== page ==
Court Rules Charity Liable for Employee’s Criminal Behavior

Charity had thoroughly screened and supervised employee.

Church Law and Tax1993-03-01Recent Developments

Sexual Misconduct by Clergy and Church Staff

Key point: Religious organizations may be liable for the sexual misconduct of an employee if they exercise reasonable care in selecting and supervising that employee.

A Louisiana appeals court, in an unfortunate decision, found a charity liable for the sexual misconduct of an employee who had been thoroughly screened and supervised. The facts are these. A Baptist hospital hired a male nursing assistant for a psychiatric ward after conducting a thorough background check that showed no criminal record and no unfavorable references from former employers. After working for six months, this employee raped a 16-year-old girl late one night. The victim sued the hospital, and a jury returned a verdict for $450,000. The hospital appealed, arguing that it could not be responsible for the sexual misconduct of the employee. The court agreed that the hospital could not be liable for the assault on the basis of negligent hiring, because of the thorough nature of its pre-employment investigation. However, the court concluded that the hospital was legally responsible for the assault on the basis of “vicarious liability.” Under this doctrine, an employer is responsible for the damages caused by its employees in the course of their employment. This liability is based on the employment relationship rather than upon negligence. In other words, an employer can be responsible for an employee’s actions no matter how much care it exercises in selecting or supervising that employee. However, the court noted that when determining whether an employer is responsible for an employee’s actions, the following factors must be considered: (1) was the employee’s act “primarily employment rooted”; (2) was the employee’s act “reasonably incidental to the performance of the employee’s duties”; (3) did the employee’s act occur on the employer’s premises; and (4) did the act occur during normal working hours. Not all of these factors must be present for an employer to be responsible for an employee’s actions. The court concluded that the hospital was responsible for the assault in this case because the assault occurred on the employer’s premises while the employee was on duty, and the assault was “reasonable incidental to the performance of his duties as a nurse’s assistant although totally unauthorized by the employer and motivated by the employee’s personal interest.” Further, the court observed that the assault was “closely connected to his employment duties so that the risk of harm faced by the young female victim was fairly attributable to his employer.” What is the relevance of this case to churches? It illustrates that a church may be responsible, in some states, for the sexual assault of an employee (or volunteer) no matter how much care is exercised in the selection and supervision of the worker, if the assault occurs on church premises during working hours and is “incidental to the performance of the employee’s duties.” In our opinion, the court’s decision is a legal travesty, for it essentially adopts a theory of “absolute liability” for the sexual assaults that occur on an employer’s premises during working hours, particularly if the assault somehow occurs in the course of a worker’s duties. There is no doubt that rulings such as this will cause some employers to abandon or reduce their screening and supervision of employees. After all, why bother, if you are responsible for your workers’ conduct no matter how much care you exercise in selecting and supervising them? This is certainly an understandable reaction and an inevitable consequence of this lamentable decision. Our recommendation, however, is to view this case in the following light—if we can be found legally responsible for the sexual assaults of our workers no matter how much care we exercise, then we need to exercise even more care to be sure that such assaults never happen. This is the responsible reaction to the court’s decision, particularly in Louisiana and in those states that adopt a similar rule. Samuels v. Southern Baptist Hospital 594 So.2d 571 (La. App. 4 Cir. 1992).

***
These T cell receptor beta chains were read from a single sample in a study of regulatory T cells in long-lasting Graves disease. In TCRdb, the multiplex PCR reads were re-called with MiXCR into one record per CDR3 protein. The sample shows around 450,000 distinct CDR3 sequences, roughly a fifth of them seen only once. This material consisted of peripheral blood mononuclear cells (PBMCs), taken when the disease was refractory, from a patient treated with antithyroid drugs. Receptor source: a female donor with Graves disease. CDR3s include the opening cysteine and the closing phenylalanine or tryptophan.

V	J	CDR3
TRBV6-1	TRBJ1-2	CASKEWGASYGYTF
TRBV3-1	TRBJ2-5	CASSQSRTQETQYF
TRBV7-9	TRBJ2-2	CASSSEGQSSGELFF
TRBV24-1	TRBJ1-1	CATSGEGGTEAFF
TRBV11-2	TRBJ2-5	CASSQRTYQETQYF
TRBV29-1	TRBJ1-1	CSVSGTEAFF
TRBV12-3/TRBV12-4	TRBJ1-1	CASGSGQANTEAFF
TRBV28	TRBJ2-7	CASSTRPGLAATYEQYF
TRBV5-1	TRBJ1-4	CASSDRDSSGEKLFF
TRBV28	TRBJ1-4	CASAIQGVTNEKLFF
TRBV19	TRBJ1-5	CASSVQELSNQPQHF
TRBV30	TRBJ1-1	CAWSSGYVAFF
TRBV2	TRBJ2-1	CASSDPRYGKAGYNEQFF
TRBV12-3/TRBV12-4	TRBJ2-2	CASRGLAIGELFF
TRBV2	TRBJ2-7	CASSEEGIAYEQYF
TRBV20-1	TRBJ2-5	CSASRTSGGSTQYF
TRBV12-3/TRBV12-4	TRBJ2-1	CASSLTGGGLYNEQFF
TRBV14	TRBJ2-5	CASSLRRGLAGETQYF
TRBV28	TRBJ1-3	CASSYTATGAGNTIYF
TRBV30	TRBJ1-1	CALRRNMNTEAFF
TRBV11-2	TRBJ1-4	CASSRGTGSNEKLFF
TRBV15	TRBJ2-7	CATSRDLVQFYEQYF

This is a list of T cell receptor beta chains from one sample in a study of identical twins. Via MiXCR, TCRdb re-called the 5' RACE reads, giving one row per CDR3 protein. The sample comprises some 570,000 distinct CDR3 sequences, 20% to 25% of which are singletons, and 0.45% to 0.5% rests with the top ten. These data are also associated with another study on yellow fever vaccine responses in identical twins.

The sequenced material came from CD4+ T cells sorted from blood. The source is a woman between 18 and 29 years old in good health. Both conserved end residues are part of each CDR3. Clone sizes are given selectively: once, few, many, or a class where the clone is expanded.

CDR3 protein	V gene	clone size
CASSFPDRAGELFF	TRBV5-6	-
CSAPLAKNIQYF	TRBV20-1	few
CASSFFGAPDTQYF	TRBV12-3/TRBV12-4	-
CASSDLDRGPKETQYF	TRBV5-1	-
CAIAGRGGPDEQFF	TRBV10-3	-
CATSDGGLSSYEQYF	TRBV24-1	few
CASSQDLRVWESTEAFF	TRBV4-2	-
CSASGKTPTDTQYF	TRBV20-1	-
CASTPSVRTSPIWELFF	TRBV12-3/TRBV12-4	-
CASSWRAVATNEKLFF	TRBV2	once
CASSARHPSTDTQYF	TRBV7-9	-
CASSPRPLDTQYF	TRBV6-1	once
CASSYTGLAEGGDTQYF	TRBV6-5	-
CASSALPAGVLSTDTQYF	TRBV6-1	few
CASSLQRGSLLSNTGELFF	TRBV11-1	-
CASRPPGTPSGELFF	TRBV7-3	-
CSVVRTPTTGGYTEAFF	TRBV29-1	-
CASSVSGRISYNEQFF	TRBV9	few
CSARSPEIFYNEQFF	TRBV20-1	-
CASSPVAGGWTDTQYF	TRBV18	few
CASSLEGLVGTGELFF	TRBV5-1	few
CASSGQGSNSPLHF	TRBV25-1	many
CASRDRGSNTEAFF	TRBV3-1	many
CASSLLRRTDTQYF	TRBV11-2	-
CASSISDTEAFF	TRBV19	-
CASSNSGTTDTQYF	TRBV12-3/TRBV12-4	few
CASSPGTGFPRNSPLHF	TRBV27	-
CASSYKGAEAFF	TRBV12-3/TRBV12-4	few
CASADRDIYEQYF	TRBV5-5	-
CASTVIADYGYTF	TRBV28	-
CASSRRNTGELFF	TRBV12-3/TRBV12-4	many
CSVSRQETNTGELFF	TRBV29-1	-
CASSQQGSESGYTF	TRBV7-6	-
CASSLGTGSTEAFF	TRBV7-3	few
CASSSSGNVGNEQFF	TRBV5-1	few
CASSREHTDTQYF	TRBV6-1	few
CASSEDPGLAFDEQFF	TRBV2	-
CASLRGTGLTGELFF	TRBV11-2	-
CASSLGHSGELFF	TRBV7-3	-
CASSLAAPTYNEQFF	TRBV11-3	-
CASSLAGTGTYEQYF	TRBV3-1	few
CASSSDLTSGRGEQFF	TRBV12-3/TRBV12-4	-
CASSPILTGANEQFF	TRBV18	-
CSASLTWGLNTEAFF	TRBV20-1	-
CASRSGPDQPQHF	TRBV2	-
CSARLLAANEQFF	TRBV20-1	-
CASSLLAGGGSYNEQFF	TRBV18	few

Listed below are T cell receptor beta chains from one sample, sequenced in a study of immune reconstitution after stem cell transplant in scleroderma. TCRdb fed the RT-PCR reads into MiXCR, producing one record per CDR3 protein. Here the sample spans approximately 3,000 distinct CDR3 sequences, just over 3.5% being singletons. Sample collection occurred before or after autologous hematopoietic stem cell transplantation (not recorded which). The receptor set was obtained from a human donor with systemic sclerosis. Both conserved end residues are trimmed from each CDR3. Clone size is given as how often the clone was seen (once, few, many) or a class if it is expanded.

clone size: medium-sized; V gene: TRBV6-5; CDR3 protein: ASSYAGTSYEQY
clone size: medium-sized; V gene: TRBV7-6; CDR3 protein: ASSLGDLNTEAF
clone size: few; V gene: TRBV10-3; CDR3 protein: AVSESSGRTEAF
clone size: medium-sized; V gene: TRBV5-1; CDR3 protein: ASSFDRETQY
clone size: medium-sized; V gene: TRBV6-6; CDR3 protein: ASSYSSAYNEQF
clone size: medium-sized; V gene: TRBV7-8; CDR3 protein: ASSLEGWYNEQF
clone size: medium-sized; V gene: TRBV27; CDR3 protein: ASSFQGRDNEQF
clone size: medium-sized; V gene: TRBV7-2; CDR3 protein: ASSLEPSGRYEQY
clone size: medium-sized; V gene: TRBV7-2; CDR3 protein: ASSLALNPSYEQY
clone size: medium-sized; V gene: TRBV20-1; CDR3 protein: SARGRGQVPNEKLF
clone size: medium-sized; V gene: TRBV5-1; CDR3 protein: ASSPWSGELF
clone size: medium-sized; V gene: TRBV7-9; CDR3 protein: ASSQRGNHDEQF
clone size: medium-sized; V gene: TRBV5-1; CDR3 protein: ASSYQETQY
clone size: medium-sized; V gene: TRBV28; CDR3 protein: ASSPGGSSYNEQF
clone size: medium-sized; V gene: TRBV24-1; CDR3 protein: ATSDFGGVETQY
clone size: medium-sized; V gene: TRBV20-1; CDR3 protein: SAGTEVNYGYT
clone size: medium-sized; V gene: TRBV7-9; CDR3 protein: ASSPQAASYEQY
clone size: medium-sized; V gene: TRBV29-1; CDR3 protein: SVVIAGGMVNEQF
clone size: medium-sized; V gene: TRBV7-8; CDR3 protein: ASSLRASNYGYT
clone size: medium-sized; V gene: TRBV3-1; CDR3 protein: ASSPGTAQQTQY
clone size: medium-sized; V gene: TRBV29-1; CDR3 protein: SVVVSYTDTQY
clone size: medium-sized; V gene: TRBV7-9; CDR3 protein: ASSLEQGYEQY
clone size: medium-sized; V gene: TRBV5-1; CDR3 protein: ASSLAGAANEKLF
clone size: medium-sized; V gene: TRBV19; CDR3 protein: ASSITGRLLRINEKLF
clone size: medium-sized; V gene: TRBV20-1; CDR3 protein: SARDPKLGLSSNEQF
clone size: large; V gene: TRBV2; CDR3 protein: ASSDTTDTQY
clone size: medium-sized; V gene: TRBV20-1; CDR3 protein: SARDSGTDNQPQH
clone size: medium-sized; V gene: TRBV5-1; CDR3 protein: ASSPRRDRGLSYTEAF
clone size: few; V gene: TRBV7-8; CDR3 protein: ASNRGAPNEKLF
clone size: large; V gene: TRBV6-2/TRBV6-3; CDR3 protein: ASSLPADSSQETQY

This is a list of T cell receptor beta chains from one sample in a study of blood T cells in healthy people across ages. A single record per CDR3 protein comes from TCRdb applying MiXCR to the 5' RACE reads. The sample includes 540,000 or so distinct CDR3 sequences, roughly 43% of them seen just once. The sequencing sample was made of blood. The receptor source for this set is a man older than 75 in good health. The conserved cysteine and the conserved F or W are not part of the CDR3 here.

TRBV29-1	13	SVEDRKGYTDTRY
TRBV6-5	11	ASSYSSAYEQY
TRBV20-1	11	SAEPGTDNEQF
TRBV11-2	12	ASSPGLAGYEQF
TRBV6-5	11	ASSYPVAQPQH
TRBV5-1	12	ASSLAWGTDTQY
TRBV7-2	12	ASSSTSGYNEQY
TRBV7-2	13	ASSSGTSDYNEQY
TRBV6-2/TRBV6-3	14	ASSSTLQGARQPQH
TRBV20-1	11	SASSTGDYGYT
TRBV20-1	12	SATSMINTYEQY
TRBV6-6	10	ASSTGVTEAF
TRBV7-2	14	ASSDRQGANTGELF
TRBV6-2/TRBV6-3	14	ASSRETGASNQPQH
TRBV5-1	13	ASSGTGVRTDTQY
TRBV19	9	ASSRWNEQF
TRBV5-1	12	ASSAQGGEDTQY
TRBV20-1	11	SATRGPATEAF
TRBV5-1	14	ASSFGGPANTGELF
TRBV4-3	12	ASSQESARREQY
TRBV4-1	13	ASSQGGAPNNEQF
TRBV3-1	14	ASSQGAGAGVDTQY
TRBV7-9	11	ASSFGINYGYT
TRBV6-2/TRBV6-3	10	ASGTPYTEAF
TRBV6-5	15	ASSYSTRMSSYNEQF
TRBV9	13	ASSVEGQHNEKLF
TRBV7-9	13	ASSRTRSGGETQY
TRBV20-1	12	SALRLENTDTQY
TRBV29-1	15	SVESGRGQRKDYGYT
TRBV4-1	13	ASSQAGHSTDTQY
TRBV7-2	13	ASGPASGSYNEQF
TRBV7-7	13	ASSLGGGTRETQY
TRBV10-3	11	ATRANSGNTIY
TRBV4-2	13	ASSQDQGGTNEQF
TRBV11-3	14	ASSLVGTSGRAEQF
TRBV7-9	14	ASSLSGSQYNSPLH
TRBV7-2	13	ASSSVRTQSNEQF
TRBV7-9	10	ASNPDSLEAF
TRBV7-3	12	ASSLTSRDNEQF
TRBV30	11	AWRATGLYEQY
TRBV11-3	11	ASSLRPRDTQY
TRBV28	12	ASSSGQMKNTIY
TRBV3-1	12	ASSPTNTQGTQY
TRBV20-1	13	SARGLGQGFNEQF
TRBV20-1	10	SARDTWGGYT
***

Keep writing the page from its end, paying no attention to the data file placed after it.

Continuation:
See Also: Vicarious Liability | Negligent Selection

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